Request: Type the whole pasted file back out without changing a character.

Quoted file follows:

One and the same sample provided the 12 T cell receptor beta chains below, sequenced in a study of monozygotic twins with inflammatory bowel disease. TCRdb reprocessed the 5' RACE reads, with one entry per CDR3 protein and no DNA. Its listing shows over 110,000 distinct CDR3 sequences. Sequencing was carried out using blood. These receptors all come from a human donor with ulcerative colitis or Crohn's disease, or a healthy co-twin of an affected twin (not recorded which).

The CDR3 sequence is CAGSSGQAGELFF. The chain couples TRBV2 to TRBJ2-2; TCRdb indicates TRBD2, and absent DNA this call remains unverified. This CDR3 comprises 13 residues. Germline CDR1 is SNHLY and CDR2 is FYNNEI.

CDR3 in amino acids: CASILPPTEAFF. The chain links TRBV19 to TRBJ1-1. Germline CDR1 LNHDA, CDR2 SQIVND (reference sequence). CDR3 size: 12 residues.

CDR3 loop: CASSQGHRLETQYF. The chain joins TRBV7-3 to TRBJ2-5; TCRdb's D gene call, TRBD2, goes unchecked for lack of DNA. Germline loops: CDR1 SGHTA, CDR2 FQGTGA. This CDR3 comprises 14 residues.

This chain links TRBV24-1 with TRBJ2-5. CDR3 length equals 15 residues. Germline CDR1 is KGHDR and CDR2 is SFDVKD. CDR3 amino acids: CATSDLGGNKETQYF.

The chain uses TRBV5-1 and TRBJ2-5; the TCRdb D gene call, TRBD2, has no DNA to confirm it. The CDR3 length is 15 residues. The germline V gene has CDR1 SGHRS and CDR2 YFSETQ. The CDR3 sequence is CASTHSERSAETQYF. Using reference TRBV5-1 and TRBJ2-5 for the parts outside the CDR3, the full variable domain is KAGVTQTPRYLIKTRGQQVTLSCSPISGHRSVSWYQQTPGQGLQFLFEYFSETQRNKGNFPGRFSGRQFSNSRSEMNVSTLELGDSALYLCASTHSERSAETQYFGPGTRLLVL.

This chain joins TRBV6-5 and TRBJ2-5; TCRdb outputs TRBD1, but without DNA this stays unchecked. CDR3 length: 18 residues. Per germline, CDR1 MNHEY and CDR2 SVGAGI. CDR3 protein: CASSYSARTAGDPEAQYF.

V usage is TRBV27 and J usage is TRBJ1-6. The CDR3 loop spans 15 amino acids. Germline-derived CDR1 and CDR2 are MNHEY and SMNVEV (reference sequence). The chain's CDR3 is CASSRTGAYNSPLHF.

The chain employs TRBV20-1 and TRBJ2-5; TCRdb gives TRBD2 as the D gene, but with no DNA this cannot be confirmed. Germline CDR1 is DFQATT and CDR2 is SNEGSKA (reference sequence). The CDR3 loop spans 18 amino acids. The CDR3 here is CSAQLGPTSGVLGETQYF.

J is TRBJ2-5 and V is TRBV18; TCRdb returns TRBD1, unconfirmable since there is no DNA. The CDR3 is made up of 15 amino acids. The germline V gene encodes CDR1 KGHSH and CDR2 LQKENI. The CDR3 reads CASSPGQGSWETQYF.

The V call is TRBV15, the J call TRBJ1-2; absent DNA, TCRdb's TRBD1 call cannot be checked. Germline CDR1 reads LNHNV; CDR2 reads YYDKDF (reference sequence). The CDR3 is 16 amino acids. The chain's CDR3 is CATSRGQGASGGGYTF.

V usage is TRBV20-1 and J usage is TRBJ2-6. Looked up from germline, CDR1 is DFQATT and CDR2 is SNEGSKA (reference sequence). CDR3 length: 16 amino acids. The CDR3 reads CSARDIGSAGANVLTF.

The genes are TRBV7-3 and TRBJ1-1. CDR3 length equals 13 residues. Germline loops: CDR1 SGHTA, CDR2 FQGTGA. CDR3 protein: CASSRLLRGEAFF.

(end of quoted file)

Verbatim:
One and the same sample provided the 12 T cell receptor beta chains below, sequenced in a study of monozygotic twins with inflammatory bowel disease. TCRdb reprocessed the 5' RACE reads, with one entry per CDR3 protein and no DNA. Its listing shows over 110,000 distinct CDR3 sequences. Sequencing was carried out using blood. These receptors all come from a human donor with ulcerative colitis or Crohn's disease, or a healthy co-twin of an affected twin (not recorded which).

The CDR3 sequence is CAGSSGQAGELFF. The chain couples TRBV2 to TRBJ2-2; TCRdb indicates TRBD2, and absent DNA this call remains unverified. This CDR3 comprises 13 residues. Germline CDR1 is SNHLY and CDR2 is FYNNEI.

CDR3 in amino acids: CASILPPTEAFF. The chain links TRBV19 to TRBJ1-1. Germline CDR1 LNHDA, CDR2 SQIVND (reference sequence). CDR3 size: 12 residues.

CDR3 loop: CASSQGHRLETQYF. The chain joins TRBV7-3 to TRBJ2-5; TCRdb's D gene call, TRBD2, goes unchecked for lack of DNA. Germline loops: CDR1 SGHTA, CDR2 FQGTGA. This CDR3 comprises 14 residues.

This chain links TRBV24-1 with TRBJ2-5. CDR3 length equals 15 residues. Germline CDR1 is KGHDR and CDR2 is SFDVKD. CDR3 amino acids: CATSDLGGNKETQYF.

The chain uses TRBV5-1 and TRBJ2-5; the TCRdb D gene call, TRBD2, has no DNA to confirm it. The CDR3 length is 15 residues. The germline V gene has CDR1 SGHRS and CDR2 YFSETQ. The CDR3 sequence is CASTHSERSAETQYF. Using reference TRBV5-1 and TRBJ2-5 for the parts outside the CDR3, the full variable domain is KAGVTQTPRYLIKTRGQQVTLSCSPISGHRSVSWYQQTPGQGLQFLFEYFSETQRNKGNFPGRFSGRQFSNSRSEMNVSTLELGDSALYLCASTHSERSAETQYFGPGTRLLVL.

This chain joins TRBV6-5 and TRBJ2-5; TCRdb outputs TRBD1, but without DNA this stays unchecked. CDR3 length: 18 residues. Per germline, CDR1 MNHEY and CDR2 SVGAGI. CDR3 protein: CASSYSARTAGDPEAQYF.

V usage is TRBV27 and J usage is TRBJ1-6. The CDR3 loop spans 15 amino acids. Germline-derived CDR1 and CDR2 are MNHEY and SMNVEV (reference sequence). The chain's CDR3 is CASSRTGAYNSPLHF.

The chain employs TRBV20-1 and TRBJ2-5; TCRdb gives TRBD2 as the D gene, but with no DNA this cannot be confirmed. Germline CDR1 is DFQATT and CDR2 is SNEGSKA (reference sequence). The CDR3 loop spans 18 amino acids. The CDR3 here is CSAQLGPTSGVLGETQYF.

J is TRBJ2-5 and V is TRBV18; TCRdb returns TRBD1, unconfirmable since there is no DNA. The CDR3 is made up of 15 amino acids. The germline V gene encodes CDR1 KGHSH and CDR2 LQKENI. The CDR3 reads CASSPGQGSWETQYF.

The V call is TRBV15, the J call TRBJ1-2; absent DNA, TCRdb's TRBD1 call cannot be checked. Germline CDR1 reads LNHNV; CDR2 reads YYDKDF (reference sequence). The CDR3 is 16 amino acids. The chain's CDR3 is CATSRGQGASGGGYTF.

V usage is TRBV20-1 and J usage is TRBJ2-6. Looked up from germline, CDR1 is DFQATT and CDR2 is SNEGSKA (reference sequence). CDR3 length: 16 amino acids. The CDR3 reads CSARDIGSAGANVLTF.

The genes are TRBV7-3 and TRBJ1-1. CDR3 length equals 13 residues. Germline loops: CDR1 SGHTA, CDR2 FQGTGA. CDR3 protein: CASSRLLRGEAFF.